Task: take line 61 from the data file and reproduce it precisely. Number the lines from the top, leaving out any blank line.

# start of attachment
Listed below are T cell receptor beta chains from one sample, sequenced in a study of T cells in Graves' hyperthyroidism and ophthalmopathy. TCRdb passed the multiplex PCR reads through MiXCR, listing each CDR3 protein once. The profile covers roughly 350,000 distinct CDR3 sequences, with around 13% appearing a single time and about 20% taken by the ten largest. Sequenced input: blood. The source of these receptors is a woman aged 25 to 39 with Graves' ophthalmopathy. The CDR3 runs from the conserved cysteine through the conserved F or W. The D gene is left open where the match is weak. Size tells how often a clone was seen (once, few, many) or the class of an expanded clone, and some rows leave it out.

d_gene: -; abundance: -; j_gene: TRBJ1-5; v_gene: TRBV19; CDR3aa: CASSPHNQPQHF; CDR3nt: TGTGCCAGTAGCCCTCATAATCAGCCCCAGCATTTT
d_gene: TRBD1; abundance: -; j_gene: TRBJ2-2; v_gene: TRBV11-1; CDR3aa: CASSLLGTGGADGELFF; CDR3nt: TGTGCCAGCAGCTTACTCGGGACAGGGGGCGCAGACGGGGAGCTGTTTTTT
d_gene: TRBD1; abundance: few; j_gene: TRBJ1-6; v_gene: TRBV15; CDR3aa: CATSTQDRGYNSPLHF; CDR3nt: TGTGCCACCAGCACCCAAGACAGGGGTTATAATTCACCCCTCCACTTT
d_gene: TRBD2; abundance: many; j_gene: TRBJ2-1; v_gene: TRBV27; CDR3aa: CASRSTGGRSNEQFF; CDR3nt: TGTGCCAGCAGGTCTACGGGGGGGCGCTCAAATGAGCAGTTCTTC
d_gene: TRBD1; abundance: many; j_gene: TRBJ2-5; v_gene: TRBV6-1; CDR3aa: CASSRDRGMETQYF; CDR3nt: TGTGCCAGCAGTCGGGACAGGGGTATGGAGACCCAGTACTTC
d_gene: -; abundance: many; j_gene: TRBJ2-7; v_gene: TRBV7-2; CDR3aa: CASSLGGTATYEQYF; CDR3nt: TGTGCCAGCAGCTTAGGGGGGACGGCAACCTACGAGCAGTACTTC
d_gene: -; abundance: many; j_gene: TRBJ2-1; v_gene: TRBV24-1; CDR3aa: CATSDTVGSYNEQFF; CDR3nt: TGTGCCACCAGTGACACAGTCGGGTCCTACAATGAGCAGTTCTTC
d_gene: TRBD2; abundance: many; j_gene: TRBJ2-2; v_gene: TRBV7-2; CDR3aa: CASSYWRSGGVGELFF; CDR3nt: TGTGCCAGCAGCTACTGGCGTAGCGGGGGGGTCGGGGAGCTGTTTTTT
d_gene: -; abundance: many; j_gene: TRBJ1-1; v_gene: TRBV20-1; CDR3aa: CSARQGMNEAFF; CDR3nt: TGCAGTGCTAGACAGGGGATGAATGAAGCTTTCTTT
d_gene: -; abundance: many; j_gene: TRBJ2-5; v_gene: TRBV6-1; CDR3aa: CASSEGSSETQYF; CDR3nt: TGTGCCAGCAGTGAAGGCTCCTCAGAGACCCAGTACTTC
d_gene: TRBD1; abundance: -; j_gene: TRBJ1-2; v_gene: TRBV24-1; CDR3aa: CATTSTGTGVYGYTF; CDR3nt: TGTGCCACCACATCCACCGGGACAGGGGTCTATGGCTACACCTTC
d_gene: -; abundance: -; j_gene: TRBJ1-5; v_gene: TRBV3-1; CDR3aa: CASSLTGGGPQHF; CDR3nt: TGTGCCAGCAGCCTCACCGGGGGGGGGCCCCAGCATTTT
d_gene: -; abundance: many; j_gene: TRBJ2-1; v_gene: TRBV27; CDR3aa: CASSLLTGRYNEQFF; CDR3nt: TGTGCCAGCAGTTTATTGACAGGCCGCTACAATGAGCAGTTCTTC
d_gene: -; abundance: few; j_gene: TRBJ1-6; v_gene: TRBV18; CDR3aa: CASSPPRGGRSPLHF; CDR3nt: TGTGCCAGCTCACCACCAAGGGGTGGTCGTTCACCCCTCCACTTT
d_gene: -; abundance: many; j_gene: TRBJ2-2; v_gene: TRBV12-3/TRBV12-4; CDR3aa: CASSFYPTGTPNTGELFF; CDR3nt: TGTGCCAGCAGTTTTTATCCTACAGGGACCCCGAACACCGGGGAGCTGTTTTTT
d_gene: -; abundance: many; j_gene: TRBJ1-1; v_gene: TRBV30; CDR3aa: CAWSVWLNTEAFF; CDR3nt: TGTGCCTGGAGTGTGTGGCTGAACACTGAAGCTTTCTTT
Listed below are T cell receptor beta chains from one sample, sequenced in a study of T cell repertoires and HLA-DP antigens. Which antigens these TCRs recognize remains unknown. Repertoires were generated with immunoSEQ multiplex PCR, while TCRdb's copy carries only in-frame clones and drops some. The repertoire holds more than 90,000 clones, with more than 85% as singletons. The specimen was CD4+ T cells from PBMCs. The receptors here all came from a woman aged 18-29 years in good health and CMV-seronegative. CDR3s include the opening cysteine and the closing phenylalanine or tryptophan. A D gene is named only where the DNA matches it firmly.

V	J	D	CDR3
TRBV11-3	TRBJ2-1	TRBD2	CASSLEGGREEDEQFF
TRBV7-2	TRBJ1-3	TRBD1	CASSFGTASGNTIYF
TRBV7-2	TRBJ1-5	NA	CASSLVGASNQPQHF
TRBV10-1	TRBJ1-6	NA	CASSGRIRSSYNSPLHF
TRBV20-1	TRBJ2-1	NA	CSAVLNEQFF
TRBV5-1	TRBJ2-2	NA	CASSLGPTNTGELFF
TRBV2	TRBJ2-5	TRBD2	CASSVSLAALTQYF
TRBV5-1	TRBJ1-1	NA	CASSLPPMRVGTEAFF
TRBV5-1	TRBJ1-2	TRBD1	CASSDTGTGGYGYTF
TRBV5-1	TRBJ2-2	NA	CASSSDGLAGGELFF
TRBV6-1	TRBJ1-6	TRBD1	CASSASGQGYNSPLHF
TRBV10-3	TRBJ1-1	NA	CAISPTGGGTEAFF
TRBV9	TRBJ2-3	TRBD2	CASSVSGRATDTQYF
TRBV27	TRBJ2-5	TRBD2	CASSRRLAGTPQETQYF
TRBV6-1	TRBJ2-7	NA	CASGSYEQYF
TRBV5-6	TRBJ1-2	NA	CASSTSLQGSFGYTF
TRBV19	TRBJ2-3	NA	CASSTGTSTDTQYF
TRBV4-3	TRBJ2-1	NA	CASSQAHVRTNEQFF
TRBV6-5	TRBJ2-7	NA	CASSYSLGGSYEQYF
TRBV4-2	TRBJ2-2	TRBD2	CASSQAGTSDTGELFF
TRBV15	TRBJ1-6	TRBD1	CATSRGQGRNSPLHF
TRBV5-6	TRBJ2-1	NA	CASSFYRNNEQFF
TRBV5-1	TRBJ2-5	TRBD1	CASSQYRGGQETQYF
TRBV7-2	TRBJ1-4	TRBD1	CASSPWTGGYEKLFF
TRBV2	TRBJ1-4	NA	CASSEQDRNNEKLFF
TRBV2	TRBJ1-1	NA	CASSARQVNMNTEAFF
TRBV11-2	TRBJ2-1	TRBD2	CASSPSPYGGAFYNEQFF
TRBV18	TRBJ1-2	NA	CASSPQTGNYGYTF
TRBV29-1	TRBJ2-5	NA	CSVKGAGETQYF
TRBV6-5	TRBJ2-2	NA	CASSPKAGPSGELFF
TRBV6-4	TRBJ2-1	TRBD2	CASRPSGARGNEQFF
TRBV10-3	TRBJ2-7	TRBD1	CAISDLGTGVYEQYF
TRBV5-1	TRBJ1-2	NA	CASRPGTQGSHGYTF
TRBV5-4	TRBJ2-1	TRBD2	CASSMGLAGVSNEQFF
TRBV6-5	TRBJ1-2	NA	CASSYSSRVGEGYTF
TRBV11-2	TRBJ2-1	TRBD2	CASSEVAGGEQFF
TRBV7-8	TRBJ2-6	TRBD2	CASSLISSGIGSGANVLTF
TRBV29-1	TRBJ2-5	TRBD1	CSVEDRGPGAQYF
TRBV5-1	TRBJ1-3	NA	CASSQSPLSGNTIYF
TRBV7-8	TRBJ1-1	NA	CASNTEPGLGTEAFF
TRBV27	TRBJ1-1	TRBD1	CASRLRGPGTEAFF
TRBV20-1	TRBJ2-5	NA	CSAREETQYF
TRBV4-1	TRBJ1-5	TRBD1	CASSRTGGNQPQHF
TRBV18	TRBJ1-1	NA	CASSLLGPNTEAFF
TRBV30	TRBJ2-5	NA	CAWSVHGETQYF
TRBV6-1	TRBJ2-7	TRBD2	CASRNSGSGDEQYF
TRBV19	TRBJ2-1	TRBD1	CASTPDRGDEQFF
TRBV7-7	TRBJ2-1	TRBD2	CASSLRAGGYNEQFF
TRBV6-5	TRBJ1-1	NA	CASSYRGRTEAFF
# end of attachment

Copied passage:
TRBV20-1	TRBJ2-5	NA	CSAREETQYF